Kidney Transplantation in Recipients Older Than 70 Years Old: A Good Option for Our Patients


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Abstract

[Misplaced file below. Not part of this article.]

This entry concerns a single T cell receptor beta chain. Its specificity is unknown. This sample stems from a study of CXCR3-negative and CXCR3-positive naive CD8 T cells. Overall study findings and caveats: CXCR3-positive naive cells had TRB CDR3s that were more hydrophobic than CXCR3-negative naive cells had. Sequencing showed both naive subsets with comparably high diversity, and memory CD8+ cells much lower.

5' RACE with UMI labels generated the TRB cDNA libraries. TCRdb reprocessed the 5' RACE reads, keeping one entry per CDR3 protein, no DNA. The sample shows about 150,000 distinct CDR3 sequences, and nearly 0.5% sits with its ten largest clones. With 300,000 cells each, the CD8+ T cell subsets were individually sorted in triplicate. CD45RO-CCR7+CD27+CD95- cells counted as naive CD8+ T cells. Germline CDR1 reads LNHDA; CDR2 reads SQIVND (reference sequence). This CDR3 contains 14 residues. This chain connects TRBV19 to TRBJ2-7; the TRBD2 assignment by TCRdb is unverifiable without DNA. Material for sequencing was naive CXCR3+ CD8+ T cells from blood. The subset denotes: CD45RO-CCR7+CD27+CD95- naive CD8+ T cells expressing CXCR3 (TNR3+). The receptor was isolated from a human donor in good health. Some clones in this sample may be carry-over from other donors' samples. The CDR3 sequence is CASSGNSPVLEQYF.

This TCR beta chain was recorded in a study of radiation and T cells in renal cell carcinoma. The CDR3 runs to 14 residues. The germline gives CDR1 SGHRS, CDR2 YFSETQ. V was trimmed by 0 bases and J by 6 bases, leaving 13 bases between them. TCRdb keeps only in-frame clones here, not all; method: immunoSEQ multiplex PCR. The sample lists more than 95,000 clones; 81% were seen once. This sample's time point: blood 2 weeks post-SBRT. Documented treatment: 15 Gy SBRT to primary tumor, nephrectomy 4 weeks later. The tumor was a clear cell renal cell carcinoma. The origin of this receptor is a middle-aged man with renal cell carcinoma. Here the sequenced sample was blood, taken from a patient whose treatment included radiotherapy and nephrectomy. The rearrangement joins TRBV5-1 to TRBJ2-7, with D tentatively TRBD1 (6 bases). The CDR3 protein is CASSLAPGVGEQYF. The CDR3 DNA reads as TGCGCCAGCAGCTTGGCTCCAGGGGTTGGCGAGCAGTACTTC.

Patients older than 70 years are the fastest growing age group of patients incident on renal replacement therapy, presenting a high mortality in the first 3 years of being included on dialysis. Kidney transplantation should not be considered as an option for these patients because of their morbidity, presenting a lower proportion of patients included on the waiting list in the different registries all over the world. However, kidney transplantation could be a useful option in cases of selected patients of older age.AimTo compare the evolution of kidney transplant recipients older than 70 years (R>70) with patients younger than 70 years (R<70) in our series.Material and MethodsWe analyzed 889 kidney trasplants adult recipients. We compared R>70 (n: 54, 5,5%) to R<70 (n=833). Follow-up: 85,3 ± 65,27 months (r : 0 - 239,7). Mean recipient age was 71,7 ± 1,7 years in R>70 vs 51,1 ± 12,2 in R<70 (p <0,001). No differences were found in high blood pressure, body mass index, ischemic miocardiopathy, stroke, peripheric vasculopathy or diabetes mellitus pretransplantation. Left ventricular hypertrophy or dyslipidemia were more prevalent and tobacco was less frequent in R>70 (p<0,05) . R>70 received grafts from older donors (p<0,001), more frequently women (p=0,024), cerebrovascular death (p<0,001), high blood pressure (p<0,001) and higher serum creatinine levels (p=0,002).No differences were found in retransplant patients or cold ischemia time. R>70 presented higher mismatches (p=0,001), they received more frequently reduced thymoglobuline doses for induction (p<0,001) and tacrolimus (p=0,027).Early acute rejection was lower in R>70 (p=0,075). Serum creatinine was slightly higher in R>70 during the first 2 years after transplantation, but only statistical differences were found during the first month (p=0,007). Graft survival (non-censored data) was similar (p=0,085). Main causes of graft failure were chronic dysfunction and death with functioning graft in R>70. Patient survival was lower (p<0,001) in R>70. Infectious death was the most frequent cause, followed by cardiovascular disease and cancer (p=0,022).ConclusionsKidney transplantation, in selected recipients older than 70 years, related to a graft survival similar to that of younger recipients with an acceptable renal function, but with a lower patient survival. We consider that kidney transplant should be considered an acceptable option for selected older patients.

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